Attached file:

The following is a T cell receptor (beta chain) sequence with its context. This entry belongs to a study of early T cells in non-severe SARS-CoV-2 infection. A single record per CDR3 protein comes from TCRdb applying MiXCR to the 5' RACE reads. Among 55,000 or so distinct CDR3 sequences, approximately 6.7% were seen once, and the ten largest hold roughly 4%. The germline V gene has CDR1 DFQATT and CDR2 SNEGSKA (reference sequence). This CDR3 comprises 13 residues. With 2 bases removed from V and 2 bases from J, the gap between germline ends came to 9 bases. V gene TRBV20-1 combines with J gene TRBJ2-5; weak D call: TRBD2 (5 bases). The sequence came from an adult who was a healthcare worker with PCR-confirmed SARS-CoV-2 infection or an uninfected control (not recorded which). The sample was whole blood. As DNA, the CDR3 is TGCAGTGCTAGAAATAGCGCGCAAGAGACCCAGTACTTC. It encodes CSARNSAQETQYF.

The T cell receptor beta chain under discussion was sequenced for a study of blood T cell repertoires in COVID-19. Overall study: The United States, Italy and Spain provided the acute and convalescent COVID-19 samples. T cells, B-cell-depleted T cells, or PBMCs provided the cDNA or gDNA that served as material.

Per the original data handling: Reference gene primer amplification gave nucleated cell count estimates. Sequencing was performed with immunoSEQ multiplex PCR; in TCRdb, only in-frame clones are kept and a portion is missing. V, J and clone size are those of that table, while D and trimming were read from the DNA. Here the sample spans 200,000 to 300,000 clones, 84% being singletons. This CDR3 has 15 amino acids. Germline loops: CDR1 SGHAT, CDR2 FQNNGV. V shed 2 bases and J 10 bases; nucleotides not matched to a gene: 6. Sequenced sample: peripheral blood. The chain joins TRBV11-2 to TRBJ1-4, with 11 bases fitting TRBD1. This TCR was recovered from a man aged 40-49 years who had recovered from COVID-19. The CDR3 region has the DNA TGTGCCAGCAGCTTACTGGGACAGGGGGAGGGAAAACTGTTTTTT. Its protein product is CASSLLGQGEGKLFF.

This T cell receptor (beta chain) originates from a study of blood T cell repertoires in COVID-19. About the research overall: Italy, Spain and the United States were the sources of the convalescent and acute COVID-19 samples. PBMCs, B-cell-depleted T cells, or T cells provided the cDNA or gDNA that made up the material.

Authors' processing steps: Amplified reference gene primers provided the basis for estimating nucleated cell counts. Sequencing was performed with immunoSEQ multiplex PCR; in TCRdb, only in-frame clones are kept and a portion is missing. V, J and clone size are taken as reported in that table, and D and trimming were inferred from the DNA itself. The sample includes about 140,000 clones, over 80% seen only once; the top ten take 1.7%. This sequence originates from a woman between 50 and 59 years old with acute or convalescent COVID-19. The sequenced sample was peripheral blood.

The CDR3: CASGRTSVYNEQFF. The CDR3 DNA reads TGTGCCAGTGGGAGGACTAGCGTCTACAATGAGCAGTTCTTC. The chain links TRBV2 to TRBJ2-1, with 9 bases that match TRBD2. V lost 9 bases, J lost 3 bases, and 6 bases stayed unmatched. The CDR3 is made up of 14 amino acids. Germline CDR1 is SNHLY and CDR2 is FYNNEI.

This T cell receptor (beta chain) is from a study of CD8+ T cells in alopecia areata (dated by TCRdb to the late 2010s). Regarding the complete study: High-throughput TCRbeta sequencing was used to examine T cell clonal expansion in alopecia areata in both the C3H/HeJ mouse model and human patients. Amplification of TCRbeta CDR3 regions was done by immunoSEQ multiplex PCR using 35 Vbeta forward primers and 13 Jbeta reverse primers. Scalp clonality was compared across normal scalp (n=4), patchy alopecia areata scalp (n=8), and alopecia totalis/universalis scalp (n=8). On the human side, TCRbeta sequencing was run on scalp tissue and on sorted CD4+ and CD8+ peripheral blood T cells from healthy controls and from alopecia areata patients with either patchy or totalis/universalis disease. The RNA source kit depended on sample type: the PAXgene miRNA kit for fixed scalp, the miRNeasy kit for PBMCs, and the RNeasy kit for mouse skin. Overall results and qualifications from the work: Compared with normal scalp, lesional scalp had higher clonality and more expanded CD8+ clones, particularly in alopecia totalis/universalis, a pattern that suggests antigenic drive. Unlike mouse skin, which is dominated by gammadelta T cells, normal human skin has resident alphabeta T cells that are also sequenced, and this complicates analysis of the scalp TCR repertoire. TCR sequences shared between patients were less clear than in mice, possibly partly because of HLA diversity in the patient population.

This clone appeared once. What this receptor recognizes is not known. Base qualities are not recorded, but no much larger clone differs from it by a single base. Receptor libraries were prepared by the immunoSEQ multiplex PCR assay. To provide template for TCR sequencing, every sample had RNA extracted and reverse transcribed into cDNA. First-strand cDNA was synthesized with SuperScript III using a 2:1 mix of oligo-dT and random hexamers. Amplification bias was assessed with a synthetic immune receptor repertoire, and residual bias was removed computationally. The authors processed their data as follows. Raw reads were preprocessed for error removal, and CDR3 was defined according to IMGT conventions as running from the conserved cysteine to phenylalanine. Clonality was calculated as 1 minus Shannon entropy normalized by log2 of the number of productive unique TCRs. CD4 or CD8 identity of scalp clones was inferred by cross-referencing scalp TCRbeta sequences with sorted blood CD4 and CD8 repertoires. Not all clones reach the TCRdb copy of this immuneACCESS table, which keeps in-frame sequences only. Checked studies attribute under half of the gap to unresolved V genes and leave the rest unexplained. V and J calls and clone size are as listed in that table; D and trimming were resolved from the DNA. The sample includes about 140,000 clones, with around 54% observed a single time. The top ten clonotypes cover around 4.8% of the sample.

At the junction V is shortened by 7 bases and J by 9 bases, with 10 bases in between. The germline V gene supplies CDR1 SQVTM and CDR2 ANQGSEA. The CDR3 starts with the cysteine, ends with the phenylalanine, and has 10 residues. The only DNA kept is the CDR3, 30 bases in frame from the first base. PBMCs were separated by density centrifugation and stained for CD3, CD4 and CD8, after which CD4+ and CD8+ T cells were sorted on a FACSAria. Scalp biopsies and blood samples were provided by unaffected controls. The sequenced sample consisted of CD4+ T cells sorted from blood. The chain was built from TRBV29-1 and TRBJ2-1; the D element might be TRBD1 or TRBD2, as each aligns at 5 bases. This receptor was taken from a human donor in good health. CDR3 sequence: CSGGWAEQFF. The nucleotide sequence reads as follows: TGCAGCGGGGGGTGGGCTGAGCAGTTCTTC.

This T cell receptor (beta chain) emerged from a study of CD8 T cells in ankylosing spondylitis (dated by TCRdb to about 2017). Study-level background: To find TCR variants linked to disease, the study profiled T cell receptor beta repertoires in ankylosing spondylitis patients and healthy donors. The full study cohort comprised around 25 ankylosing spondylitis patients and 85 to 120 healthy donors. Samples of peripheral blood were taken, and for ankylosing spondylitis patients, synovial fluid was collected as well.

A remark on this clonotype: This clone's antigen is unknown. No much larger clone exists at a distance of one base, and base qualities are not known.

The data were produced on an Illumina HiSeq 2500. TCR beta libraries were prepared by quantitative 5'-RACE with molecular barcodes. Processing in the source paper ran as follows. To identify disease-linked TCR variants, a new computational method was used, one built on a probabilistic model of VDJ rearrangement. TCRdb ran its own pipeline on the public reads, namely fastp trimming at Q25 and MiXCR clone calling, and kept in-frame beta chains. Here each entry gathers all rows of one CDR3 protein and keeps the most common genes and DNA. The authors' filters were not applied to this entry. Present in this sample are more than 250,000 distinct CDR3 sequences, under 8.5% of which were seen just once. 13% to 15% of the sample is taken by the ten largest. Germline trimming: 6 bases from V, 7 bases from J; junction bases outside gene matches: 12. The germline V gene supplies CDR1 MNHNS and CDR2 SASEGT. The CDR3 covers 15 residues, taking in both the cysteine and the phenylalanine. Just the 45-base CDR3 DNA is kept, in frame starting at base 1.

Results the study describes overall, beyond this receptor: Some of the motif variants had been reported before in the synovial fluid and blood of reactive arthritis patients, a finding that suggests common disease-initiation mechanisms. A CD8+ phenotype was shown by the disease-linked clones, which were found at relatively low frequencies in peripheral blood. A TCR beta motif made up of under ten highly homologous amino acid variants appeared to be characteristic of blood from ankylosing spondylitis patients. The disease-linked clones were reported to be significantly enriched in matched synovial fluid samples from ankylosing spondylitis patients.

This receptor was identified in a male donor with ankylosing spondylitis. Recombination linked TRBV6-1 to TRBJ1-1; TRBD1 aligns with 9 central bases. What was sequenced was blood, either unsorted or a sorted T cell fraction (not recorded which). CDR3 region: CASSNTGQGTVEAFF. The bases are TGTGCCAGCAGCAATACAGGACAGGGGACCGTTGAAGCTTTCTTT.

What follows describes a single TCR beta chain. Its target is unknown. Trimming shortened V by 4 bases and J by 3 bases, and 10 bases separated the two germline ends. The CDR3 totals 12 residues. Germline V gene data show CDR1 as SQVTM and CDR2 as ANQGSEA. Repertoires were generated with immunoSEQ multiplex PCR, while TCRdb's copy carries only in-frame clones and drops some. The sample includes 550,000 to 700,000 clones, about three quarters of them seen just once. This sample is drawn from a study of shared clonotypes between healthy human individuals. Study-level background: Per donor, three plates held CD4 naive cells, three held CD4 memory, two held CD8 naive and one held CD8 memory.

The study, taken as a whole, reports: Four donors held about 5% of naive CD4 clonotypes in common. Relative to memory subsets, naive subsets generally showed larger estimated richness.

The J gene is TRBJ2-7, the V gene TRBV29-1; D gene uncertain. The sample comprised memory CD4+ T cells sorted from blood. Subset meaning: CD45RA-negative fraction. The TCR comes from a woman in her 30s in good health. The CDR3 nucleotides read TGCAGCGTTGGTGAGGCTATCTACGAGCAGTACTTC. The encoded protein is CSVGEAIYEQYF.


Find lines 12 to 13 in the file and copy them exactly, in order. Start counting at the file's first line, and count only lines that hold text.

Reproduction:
The data were produced on an Illumina HiSeq 2500. TCR beta libraries were prepared by quantitative 5'-RACE with molecular barcodes. Processing in the source paper ran as follows. To identify disease-linked TCR variants, a new computational method was used, one built on a probabilistic model of VDJ rearrangement. TCRdb ran its own pipeline on the public reads, namely fastp trimming at Q25 and MiXCR clone calling, and kept in-frame beta chains. Here each entry gathers all rows of one CDR3 protein and keeps the most common genes and DNA. The authors' filters were not applied to this entry. Present in this sample are more than 250,000 distinct CDR3 sequences, under 8.5% of which were seen just once. 13% to 15% of the sample is taken by the ten largest. Germline trimming: 6 bases from V, 7 bases from J; junction bases outside gene matches: 12. The germline V gene supplies CDR1 MNHNS and CDR2 SASEGT. The CDR3 covers 15 residues, taking in both the cysteine and the phenylalanine. Just the 45-base CDR3 DNA is kept, in frame starting at base 1.

Results the study describes overall, beyond this receptor: Some of the motif variants had been reported before in the synovial fluid and blood of reactive arthritis patients, a finding that suggests common disease-initiation mechanisms. A CD8+ phenotype was shown by the disease-linked clones, which were found at relatively low frequencies in peripheral blood. A TCR beta motif made up of under ten highly homologous amino acid variants appeared to be characteristic of blood from ankylosing spondylitis patients. The disease-linked clones were reported to be significantly enriched in matched synovial fluid samples from ankylosing spondylitis patients.